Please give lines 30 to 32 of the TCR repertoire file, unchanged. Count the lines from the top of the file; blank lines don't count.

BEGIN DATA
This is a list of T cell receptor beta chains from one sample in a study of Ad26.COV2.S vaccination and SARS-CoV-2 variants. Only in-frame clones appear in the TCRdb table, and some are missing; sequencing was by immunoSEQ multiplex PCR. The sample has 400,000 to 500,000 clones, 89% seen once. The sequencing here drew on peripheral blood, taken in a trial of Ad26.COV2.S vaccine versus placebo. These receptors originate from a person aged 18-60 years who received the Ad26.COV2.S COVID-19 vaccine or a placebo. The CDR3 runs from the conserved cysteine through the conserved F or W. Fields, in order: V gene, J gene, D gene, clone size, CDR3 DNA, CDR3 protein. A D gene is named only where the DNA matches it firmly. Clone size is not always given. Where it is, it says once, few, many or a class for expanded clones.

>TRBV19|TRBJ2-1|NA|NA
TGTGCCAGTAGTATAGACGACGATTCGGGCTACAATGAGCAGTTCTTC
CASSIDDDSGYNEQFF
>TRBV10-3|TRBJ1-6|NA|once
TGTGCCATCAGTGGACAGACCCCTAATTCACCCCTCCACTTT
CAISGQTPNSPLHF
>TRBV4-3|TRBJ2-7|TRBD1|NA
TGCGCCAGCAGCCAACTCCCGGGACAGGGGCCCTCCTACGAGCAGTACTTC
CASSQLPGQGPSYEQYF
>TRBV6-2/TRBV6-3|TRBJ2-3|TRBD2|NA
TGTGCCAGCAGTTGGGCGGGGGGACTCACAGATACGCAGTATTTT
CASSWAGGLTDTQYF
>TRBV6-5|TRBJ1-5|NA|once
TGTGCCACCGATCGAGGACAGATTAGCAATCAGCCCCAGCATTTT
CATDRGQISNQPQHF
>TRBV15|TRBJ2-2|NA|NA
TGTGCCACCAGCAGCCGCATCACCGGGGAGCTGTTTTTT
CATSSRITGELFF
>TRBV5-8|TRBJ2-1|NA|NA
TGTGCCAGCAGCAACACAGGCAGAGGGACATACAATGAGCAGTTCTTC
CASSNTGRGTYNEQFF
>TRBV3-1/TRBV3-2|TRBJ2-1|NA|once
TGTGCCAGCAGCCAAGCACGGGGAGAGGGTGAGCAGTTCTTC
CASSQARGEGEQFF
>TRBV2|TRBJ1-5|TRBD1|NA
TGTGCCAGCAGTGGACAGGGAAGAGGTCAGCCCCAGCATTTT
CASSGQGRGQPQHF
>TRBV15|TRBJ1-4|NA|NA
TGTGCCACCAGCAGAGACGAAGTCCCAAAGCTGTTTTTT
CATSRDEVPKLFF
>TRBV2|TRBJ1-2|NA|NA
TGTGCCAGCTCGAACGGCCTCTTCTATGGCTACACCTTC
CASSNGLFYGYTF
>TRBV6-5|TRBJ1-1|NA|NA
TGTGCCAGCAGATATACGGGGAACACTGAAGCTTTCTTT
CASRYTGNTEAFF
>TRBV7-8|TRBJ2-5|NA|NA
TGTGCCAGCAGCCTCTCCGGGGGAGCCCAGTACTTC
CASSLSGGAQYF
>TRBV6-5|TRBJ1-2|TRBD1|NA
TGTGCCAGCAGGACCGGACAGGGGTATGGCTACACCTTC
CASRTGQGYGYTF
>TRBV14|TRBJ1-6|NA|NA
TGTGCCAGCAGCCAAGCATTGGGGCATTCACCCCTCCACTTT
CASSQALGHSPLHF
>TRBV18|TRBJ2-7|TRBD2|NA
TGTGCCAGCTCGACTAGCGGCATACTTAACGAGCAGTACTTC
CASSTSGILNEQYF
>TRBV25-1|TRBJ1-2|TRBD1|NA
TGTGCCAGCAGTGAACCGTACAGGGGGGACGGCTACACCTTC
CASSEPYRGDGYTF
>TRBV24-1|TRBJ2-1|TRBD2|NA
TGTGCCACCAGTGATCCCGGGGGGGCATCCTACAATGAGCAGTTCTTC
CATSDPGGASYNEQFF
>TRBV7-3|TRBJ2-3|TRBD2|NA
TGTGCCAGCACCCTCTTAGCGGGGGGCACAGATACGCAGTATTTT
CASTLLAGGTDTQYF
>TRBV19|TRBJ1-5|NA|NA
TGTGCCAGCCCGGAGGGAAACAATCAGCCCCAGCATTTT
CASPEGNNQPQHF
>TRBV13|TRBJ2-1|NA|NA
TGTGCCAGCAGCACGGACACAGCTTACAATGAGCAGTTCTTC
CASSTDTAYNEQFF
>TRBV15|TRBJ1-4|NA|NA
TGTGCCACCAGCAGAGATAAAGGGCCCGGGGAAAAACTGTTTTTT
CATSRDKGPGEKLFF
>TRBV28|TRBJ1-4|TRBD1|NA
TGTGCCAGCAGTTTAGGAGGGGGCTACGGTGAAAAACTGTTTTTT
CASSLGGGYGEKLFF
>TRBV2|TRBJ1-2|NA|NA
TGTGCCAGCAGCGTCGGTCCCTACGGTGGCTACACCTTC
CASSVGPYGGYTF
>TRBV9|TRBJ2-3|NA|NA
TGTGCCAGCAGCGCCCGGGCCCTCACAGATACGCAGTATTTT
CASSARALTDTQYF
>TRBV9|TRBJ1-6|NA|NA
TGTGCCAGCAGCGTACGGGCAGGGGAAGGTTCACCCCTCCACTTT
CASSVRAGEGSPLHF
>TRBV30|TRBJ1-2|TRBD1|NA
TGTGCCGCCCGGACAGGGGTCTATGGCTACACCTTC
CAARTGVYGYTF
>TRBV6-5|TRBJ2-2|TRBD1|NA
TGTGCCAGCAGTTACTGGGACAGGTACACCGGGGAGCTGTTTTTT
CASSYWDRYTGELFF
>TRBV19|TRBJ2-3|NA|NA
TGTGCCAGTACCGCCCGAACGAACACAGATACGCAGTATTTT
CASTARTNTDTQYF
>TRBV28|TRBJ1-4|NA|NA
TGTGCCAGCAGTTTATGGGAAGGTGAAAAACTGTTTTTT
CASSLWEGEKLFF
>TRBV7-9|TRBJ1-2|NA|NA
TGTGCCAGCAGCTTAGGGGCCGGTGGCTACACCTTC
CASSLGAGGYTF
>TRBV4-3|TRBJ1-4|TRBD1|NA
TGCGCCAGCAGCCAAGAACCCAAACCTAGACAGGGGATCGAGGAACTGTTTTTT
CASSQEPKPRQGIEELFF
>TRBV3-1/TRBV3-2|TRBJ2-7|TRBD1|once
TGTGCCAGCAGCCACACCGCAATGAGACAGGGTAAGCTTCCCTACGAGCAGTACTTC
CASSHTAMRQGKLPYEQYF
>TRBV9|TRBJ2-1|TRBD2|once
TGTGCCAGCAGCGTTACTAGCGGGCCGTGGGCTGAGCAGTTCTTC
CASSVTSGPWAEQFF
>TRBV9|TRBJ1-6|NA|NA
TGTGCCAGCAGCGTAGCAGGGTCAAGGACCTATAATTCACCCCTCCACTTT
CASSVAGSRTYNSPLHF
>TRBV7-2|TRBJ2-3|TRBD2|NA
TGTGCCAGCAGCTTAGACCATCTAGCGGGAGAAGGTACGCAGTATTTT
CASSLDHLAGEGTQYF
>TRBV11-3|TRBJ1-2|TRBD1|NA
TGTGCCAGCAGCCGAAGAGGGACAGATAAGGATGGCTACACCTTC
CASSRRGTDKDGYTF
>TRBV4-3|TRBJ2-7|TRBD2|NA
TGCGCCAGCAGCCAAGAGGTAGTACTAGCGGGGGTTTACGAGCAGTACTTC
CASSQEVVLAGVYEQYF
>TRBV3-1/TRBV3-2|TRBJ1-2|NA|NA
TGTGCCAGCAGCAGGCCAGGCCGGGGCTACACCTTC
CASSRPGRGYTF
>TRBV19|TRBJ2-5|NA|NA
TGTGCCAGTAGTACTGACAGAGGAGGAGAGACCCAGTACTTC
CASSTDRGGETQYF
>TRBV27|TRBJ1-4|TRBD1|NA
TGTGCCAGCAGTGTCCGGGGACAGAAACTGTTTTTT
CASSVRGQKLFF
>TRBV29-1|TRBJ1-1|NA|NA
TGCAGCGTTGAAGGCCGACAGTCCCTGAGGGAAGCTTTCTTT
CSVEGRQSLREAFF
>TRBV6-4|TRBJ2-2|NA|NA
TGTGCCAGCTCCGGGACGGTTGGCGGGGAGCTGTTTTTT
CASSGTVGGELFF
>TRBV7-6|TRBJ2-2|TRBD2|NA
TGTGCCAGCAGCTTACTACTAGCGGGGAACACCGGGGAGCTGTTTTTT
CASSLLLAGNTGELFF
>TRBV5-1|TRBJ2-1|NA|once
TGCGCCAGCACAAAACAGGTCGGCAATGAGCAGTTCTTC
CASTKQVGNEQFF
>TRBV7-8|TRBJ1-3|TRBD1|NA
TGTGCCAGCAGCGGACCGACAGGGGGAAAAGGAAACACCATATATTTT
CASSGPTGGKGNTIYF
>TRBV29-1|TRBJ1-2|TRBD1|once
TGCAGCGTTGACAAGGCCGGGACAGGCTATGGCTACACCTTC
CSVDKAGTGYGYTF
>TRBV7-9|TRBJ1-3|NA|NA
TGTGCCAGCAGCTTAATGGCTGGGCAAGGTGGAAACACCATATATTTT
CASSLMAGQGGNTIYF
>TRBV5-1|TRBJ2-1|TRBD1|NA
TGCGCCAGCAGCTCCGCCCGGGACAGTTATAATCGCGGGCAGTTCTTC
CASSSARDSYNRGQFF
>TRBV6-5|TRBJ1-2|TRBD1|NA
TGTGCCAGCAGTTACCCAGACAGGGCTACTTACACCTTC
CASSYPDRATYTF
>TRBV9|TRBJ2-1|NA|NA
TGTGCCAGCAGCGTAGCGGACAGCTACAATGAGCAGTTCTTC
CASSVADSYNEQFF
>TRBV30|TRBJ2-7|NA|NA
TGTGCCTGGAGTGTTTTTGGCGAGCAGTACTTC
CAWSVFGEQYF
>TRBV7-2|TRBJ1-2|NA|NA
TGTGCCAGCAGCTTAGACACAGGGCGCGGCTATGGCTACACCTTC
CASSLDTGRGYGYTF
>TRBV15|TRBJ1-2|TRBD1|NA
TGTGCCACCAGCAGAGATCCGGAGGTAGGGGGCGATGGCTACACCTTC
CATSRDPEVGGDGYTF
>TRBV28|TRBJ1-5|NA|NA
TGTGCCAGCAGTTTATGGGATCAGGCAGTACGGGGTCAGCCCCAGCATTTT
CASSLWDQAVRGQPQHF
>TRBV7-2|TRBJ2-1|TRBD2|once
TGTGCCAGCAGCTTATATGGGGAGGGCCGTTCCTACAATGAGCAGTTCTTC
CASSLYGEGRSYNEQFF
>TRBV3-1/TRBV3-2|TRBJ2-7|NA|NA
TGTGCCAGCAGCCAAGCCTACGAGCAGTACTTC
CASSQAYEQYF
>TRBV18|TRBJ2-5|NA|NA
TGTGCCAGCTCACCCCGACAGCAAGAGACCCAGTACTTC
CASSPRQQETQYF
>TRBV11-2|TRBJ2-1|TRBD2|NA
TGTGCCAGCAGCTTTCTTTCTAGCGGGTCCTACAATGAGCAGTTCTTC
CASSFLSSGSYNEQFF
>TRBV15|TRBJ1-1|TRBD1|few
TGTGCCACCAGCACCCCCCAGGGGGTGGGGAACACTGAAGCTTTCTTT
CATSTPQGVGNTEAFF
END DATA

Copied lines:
TGTGCCACCAGCAGAGACGAAGTCCCAAAGCTGTTTTTT
CATSRDEVPKLFF
>TRBV2|TRBJ1-2|NA|NA